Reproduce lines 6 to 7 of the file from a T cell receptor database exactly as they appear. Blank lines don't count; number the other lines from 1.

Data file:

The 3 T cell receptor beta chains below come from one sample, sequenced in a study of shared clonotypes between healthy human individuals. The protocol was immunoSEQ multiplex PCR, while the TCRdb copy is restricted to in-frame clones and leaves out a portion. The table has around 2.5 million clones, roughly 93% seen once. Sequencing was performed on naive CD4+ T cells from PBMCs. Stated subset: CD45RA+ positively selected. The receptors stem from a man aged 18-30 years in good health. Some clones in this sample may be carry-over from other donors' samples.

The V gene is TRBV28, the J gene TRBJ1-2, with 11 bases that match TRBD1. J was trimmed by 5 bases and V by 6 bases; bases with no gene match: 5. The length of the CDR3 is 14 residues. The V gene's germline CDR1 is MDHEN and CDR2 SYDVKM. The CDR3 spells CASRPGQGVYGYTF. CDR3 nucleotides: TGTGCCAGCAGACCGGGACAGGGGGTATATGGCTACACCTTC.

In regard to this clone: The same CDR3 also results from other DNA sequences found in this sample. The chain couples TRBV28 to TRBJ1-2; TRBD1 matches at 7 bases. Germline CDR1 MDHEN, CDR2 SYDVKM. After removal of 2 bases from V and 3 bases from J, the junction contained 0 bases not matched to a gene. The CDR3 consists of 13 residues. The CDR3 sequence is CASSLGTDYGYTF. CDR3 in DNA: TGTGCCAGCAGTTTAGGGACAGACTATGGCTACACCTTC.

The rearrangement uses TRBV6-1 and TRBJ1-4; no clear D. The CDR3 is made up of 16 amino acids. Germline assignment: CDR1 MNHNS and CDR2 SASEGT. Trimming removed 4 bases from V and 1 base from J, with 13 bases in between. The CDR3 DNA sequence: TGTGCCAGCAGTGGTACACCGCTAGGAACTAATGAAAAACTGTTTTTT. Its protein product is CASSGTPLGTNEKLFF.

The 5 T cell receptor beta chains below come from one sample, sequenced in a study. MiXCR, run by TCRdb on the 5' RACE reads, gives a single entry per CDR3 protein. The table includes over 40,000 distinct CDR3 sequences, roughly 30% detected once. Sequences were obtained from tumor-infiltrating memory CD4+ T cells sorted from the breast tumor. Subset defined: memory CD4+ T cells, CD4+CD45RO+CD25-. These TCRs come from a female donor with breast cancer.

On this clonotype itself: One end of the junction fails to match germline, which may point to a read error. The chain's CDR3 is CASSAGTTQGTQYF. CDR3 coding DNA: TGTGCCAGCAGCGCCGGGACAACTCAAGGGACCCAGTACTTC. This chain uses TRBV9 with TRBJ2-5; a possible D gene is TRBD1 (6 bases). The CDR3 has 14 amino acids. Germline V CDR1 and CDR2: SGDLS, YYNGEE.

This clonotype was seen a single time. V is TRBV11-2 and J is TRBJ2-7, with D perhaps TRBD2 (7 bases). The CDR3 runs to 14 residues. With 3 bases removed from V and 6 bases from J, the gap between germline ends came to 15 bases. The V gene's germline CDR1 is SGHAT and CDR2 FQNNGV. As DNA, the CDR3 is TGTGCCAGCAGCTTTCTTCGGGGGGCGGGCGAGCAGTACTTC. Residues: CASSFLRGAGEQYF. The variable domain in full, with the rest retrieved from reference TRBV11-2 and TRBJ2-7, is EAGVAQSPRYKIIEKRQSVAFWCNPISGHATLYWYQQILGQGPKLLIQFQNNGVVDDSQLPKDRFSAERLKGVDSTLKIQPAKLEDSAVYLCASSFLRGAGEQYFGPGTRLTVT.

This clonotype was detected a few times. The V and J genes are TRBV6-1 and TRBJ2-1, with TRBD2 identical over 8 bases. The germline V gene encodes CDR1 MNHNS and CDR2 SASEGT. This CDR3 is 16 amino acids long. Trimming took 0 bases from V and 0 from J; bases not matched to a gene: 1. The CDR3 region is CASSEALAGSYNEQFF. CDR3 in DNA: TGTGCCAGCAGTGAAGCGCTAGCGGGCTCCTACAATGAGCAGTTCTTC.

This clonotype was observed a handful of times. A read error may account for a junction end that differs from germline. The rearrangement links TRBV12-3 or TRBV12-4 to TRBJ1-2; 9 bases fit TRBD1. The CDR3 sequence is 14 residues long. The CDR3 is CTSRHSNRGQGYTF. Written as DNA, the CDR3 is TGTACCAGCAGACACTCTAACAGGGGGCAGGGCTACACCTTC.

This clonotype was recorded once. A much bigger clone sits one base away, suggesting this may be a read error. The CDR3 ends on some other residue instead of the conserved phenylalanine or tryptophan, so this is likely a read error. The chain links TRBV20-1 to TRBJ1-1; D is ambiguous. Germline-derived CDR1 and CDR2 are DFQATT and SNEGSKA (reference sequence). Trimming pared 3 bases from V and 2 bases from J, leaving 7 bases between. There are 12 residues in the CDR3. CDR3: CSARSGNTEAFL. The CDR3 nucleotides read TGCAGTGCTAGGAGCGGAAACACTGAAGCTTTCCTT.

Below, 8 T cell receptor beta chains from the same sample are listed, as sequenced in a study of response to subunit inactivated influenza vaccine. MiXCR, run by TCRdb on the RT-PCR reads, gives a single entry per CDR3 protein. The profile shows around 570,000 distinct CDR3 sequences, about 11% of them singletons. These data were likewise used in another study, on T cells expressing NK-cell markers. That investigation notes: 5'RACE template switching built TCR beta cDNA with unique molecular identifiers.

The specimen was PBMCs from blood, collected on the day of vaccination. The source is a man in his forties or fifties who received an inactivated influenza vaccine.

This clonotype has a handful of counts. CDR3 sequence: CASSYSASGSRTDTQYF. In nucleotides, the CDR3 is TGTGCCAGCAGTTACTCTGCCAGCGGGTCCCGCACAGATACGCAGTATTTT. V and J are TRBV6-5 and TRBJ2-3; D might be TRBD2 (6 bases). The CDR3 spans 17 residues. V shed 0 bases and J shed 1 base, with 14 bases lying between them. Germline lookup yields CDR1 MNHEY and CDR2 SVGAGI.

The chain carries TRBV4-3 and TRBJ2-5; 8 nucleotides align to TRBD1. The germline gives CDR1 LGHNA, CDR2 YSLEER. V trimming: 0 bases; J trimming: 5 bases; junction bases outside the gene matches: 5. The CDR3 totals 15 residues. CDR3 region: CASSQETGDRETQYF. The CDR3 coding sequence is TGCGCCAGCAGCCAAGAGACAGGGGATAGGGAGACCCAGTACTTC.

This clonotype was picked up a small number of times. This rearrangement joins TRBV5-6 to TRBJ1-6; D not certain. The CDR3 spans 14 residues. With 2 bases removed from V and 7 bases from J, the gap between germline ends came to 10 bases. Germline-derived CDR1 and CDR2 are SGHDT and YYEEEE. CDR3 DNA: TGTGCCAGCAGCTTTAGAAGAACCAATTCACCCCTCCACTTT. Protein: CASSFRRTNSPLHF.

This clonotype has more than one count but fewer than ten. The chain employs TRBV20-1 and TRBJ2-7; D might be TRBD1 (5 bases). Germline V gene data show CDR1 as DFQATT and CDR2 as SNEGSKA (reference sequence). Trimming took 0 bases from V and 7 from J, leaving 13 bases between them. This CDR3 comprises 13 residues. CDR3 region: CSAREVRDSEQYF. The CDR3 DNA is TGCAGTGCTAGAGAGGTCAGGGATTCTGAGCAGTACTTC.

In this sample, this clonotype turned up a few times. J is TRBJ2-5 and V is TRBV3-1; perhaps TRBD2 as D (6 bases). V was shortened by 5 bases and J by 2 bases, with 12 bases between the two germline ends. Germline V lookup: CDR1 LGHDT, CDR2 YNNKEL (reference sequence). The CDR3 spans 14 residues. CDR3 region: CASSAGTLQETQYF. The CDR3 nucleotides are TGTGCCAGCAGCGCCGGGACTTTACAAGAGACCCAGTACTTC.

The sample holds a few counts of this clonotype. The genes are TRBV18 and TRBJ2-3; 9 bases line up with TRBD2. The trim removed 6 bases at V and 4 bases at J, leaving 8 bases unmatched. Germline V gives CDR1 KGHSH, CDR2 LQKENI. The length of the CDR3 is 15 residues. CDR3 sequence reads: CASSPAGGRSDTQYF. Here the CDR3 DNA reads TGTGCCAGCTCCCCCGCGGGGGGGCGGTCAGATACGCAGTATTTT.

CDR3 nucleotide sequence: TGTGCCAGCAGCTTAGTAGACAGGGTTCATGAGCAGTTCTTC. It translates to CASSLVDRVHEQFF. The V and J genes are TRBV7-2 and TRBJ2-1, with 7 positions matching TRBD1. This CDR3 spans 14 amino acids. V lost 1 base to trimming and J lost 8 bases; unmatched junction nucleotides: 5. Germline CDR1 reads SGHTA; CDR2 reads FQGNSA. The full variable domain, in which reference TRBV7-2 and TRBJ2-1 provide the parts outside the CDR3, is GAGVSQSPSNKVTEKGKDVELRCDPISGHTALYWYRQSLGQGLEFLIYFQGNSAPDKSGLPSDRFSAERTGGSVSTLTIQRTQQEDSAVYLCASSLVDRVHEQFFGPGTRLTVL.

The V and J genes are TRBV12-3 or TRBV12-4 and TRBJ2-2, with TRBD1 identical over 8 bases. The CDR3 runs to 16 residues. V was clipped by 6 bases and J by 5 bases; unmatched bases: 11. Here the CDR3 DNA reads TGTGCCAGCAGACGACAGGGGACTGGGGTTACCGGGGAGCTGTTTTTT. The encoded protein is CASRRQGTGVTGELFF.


On this clonotype itself: One end of the junction fails to match germline, which may point to a read error. The chain's CDR3 is CASSAGTTQGTQYF. CDR3 coding DNA: TGTGCCAGCAGCGCCGGGACAACTCAAGGGACCCAGTACTTC. This chain uses TRBV9 with TRBJ2-5; a possible D gene is TRBD1 (6 bases). The CDR3 has 14 amino acids. Germline V CDR1 and CDR2: SGDLS, YYNGEE.

This clonotype was seen a single time. V is TRBV11-2 and J is TRBJ2-7, with D perhaps TRBD2 (7 bases). The CDR3 runs to 14 residues. With 3 bases removed from V and 6 bases from J, the gap between germline ends came to 15 bases. The V gene's germline CDR1 is SGHAT and CDR2 FQNNGV. As DNA, the CDR3 is TGTGCCAGCAGCTTTCTTCGGGGGGCGGGCGAGCAGTACTTC. Residues: CASSFLRGAGEQYF. The variable domain in full, with the rest retrieved from reference TRBV11-2 and TRBJ2-7, is EAGVAQSPRYKIIEKRQSVAFWCNPISGHATLYWYQQILGQGPKLLIQFQNNGVVDDSQLPKDRFSAERLKGVDSTLKIQPAKLEDSAVYLCASSFLRGAGEQYFGPGTRLTVT.